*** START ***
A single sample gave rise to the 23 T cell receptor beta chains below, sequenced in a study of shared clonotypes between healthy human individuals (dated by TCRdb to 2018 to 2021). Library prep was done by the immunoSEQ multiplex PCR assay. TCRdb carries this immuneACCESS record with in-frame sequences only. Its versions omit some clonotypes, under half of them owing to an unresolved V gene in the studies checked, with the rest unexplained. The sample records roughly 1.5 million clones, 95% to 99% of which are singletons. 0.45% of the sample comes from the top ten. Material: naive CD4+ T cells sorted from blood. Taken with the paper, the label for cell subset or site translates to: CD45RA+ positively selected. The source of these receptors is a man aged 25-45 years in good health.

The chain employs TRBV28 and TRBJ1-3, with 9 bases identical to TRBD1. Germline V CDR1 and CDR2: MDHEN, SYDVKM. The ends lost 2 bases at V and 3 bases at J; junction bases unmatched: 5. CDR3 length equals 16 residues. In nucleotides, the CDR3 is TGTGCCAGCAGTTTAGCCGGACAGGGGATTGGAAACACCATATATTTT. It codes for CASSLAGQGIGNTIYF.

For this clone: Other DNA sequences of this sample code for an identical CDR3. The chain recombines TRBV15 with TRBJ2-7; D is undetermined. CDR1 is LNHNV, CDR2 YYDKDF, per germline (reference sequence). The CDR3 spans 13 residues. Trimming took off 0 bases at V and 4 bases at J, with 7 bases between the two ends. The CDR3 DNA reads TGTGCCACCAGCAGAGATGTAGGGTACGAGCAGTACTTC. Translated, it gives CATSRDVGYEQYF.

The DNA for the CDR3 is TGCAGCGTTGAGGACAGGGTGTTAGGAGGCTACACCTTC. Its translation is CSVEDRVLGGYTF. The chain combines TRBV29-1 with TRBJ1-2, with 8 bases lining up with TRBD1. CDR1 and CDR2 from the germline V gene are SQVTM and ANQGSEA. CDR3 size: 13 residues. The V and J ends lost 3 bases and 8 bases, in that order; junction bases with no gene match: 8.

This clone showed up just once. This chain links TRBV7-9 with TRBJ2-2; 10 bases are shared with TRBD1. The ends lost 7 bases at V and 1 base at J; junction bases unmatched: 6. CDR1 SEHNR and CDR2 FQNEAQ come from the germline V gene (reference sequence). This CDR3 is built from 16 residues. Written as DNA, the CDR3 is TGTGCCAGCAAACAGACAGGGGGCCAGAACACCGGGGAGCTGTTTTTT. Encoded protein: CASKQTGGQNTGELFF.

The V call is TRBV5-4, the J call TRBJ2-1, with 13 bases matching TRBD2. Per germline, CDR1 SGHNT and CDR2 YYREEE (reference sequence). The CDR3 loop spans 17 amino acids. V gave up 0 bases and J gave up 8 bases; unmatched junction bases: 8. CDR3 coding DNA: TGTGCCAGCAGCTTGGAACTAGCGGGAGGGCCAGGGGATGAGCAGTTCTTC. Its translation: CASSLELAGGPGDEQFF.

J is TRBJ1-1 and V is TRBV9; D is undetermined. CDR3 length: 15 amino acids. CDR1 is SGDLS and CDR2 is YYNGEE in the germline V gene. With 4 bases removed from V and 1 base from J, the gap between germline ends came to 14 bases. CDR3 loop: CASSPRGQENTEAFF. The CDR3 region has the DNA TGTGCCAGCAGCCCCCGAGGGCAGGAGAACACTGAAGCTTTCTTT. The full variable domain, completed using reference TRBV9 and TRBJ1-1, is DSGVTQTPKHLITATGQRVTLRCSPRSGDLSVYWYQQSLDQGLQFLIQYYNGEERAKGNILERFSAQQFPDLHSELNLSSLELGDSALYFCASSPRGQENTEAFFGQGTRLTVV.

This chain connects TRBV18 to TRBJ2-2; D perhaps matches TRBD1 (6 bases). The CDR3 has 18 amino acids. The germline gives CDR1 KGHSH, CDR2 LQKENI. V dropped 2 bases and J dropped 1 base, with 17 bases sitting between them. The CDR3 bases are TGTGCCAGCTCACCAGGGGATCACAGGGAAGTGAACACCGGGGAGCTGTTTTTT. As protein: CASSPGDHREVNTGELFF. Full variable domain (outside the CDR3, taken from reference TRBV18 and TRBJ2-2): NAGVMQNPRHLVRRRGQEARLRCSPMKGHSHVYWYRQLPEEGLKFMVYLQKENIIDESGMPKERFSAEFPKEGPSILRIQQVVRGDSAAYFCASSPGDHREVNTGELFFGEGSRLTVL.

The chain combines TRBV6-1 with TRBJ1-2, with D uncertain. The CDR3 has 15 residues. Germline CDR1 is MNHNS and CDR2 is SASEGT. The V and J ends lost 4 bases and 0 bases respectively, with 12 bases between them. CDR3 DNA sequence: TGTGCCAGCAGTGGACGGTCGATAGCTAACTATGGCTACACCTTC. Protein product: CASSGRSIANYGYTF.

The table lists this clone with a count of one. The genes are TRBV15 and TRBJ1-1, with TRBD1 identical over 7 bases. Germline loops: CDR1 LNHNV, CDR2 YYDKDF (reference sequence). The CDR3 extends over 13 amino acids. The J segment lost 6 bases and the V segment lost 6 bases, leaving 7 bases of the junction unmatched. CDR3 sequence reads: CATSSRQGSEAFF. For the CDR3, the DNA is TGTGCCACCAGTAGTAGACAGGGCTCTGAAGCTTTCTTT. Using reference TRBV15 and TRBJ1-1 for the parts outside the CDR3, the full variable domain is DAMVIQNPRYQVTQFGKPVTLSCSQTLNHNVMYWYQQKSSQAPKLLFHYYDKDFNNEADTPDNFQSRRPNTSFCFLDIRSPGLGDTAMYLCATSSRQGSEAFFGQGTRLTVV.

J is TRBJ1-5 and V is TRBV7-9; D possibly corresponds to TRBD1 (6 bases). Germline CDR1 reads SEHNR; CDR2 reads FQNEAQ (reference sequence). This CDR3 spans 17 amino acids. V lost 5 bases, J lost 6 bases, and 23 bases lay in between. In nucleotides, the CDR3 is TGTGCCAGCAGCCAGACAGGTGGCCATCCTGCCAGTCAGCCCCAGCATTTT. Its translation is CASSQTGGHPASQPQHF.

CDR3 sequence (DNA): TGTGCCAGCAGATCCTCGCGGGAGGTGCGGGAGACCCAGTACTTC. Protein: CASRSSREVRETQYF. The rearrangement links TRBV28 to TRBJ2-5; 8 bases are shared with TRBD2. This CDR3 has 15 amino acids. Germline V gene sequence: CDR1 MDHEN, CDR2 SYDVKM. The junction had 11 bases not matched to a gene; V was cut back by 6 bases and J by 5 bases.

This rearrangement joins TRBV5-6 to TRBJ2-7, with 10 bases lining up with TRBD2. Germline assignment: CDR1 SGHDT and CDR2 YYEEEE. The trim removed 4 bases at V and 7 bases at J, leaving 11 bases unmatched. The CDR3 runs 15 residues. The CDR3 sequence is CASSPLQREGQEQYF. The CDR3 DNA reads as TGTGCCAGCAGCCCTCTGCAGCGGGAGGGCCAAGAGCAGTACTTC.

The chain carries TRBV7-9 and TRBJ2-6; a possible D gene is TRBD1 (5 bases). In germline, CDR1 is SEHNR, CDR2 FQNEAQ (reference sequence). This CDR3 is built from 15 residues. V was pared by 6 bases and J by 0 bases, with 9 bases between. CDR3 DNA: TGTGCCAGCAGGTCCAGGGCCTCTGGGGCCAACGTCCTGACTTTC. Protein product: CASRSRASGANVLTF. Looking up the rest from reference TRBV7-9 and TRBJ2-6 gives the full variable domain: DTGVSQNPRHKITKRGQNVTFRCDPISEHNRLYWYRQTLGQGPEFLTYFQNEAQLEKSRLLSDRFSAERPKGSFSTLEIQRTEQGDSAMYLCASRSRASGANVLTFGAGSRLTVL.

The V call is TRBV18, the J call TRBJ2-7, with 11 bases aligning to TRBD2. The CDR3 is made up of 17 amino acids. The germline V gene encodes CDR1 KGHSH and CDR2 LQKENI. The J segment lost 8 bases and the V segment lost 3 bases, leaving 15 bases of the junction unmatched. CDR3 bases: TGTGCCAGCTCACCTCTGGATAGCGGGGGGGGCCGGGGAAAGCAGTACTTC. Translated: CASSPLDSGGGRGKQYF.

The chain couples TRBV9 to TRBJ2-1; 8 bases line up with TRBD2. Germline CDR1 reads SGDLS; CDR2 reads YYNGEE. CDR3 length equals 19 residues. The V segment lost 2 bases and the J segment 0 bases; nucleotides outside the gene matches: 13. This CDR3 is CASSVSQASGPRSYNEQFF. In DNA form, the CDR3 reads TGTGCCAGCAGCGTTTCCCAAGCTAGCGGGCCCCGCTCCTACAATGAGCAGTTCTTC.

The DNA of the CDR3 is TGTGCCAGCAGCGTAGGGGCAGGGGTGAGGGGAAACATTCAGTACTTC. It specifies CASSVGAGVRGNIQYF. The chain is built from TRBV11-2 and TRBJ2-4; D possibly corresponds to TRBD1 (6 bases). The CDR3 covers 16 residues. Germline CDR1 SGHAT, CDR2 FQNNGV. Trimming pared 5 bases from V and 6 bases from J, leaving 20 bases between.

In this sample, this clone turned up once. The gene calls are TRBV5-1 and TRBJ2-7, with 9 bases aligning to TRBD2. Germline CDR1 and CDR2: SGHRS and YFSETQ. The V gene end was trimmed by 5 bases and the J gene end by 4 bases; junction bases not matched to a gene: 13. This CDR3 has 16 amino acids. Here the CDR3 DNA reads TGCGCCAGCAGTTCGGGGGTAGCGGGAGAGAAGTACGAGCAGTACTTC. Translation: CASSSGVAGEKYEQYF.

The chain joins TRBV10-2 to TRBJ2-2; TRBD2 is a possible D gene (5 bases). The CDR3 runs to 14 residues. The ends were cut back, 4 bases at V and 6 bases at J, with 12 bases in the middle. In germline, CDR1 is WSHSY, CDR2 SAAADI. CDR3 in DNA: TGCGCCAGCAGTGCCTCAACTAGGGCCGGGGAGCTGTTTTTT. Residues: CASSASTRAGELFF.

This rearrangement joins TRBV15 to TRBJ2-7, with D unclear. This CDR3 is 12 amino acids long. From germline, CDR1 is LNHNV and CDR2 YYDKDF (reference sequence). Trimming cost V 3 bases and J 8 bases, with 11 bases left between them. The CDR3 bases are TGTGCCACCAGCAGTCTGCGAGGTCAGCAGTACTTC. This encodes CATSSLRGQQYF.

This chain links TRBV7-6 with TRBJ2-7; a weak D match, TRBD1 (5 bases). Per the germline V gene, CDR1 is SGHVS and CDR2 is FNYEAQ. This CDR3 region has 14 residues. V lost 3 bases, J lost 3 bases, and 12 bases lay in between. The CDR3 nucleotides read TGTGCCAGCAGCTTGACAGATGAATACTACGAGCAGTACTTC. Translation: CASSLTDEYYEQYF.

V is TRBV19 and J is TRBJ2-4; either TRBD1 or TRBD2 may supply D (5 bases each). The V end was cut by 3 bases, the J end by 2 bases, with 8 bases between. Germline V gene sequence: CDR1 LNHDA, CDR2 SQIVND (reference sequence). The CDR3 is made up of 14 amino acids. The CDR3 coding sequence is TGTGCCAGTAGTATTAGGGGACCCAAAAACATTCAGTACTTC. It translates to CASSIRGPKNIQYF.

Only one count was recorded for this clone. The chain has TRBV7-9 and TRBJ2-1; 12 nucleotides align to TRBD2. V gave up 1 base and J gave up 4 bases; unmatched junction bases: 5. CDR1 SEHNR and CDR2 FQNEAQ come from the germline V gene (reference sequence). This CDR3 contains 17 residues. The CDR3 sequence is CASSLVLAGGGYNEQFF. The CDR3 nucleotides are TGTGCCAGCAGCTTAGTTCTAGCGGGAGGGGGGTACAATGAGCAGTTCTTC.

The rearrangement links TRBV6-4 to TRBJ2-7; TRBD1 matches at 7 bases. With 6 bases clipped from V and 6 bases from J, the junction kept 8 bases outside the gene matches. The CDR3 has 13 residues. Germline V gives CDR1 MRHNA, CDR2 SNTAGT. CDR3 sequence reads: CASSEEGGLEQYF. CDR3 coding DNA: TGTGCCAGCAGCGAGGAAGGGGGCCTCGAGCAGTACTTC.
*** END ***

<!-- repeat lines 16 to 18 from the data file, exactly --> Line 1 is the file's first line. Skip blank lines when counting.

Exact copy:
The chain couples TRBV9 to TRBJ2-1; 8 bases line up with TRBD2. Germline CDR1 reads SGDLS; CDR2 reads YYNGEE. CDR3 length equals 19 residues. The V segment lost 2 bases and the J segment 0 bases; nucleotides outside the gene matches: 13. This CDR3 is CASSVSQASGPRSYNEQFF. In DNA form, the CDR3 reads TGTGCCAGCAGCGTTTCCCAAGCTAGCGGGCCCCGCTCCTACAATGAGCAGTTCTTC.

The DNA of the CDR3 is TGTGCCAGCAGCGTAGGGGCAGGGGTGAGGGGAAACATTCAGTACTTC. It specifies CASSVGAGVRGNIQYF. The chain is built from TRBV11-2 and TRBJ2-4; D possibly corresponds to TRBD1 (6 bases). The CDR3 covers 16 residues. Germline CDR1 SGHAT, CDR2 FQNNGV. Trimming pared 5 bases from V and 6 bases from J, leaving 20 bases between.

In this sample, this clone turned up once. The gene calls are TRBV5-1 and TRBJ2-7, with 9 bases aligning to TRBD2. Germline CDR1 and CDR2: SGHRS and YFSETQ. The V gene end was trimmed by 5 bases and the J gene end by 4 bases; junction bases not matched to a gene: 13. This CDR3 has 16 amino acids. Here the CDR3 DNA reads TGCGCCAGCAGTTCGGGGGTAGCGGGAGAGAAGTACGAGCAGTACTTC. Translation: CASSSGVAGEKYEQYF.